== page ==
The plaintiffs allege that social media, particularly in postings by Palestinians on Facebook, “is spurring on the terrorist attacks against Israelis” in the past year. They claim that that they “have been living in the cross-hairs of a murderous terrorist rampage carried out by killers who attack people with knives, axes, screwdrivers, cars and Molotov cocktails for no reason other than that the attacker perceives the victims to be Jewish.”
Only by Facebook taking an active role can terrorism be blotted out from social media, Shurat Hadin director Nitsana Darshan-Leitner averred.
Despite an announcement two weeks ago by Justice Minister Ayelet Shaked that Facebook had removed 95% of 158 offending terrorist pages and posts, Darshan- Leitner called the removal of 158 pages and posts a belated good start, but said it was still only a tiny drop in an ocean of problematic content.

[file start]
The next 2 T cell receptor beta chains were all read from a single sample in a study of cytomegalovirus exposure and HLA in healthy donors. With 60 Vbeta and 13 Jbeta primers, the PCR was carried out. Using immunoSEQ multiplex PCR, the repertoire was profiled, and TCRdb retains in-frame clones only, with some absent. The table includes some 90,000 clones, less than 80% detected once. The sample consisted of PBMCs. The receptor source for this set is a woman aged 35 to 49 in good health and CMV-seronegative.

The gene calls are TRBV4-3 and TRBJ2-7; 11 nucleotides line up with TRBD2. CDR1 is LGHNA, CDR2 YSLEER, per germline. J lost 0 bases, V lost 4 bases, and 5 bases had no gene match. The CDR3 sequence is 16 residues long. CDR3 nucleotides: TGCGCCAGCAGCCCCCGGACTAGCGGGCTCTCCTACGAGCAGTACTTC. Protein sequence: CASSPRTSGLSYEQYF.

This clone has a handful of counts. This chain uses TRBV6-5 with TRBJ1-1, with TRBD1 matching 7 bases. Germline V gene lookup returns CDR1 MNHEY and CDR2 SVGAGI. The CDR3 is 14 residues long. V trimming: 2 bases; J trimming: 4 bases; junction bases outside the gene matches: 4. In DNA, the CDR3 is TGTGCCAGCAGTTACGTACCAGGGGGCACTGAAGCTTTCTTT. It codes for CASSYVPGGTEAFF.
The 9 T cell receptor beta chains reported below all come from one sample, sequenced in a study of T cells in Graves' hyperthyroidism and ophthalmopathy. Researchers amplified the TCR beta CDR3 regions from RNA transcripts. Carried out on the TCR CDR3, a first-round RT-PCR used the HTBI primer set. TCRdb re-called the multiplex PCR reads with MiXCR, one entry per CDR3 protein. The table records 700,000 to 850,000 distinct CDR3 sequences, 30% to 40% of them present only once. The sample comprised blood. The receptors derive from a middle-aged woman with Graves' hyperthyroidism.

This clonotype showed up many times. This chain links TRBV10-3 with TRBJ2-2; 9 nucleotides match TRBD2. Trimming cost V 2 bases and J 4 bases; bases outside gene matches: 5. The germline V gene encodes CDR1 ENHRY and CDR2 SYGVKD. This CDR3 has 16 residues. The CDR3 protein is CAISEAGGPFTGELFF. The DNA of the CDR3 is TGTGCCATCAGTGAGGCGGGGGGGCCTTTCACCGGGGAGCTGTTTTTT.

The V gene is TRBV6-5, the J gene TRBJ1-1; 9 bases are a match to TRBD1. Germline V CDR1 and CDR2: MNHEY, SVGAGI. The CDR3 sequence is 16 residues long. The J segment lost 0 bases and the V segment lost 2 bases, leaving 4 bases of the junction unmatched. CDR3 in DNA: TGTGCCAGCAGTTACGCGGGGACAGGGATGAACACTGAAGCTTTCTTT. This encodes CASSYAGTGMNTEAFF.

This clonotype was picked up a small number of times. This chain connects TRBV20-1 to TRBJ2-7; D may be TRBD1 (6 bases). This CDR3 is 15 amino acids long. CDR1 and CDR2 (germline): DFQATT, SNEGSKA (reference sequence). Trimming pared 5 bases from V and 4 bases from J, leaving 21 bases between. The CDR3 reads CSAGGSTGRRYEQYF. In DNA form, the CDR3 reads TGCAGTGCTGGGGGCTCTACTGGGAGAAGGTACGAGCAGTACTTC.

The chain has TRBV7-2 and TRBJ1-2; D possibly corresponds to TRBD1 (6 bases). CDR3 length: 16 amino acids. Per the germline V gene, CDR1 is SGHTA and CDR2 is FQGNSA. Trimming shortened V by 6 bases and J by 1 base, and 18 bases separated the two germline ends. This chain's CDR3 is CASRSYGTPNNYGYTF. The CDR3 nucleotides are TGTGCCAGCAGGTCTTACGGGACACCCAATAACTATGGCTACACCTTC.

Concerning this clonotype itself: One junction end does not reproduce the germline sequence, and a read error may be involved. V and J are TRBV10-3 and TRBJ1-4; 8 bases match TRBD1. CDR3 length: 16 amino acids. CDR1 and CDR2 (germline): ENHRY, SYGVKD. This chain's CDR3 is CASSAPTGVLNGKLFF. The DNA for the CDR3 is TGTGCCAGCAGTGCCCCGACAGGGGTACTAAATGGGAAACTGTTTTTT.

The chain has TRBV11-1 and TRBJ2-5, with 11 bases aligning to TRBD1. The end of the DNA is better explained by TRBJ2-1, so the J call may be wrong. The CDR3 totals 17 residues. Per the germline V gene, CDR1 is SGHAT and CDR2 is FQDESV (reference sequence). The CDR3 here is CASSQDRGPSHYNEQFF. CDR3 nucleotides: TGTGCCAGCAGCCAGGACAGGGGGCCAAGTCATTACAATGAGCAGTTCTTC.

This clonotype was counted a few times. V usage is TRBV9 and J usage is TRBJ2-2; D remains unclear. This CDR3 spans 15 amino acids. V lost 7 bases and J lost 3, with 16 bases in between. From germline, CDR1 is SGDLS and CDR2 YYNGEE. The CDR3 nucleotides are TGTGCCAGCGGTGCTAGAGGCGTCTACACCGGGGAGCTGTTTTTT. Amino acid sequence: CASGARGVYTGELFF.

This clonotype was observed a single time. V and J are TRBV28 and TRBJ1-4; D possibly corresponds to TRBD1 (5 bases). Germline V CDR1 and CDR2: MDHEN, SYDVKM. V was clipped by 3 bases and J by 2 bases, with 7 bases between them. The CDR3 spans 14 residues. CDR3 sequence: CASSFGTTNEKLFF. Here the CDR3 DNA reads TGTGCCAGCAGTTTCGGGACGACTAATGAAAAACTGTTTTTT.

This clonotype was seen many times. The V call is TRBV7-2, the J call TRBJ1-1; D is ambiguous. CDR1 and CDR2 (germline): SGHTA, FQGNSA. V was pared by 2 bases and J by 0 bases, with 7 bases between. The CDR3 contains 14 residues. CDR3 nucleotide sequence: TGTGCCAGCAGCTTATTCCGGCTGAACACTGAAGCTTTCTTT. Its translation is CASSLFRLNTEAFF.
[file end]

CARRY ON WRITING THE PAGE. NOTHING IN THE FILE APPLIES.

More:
She explained that as long as Facebook was merely reactive, and only removed content when informed by third parties like the Israeli government, terrorists would quickly replace old, removed pages with new ones.
Judge Nicholas Garaufis of the US District Court for the Eastern District of New York told Facebook’s lawyer: “Let us talk about reality here. Reality is that people are communicating through the social media (which) has the potential of hooking people up to do very, very dangerous, bad and harmful things to other people in terms of international and domestic terrorism. Doesn’t Facebook have some moral obligation” to help contain those kinds of communications which lead to terror attacks?
The court admitted that the judicial branch of US government has limited power to deal with such issues. But Shurat Hadin’s local counsel Robert Tolchin said that the social media platform has powerful algorithms it could use to catch and prevent incitement and terrorist communications.
Another hearing was scheduled.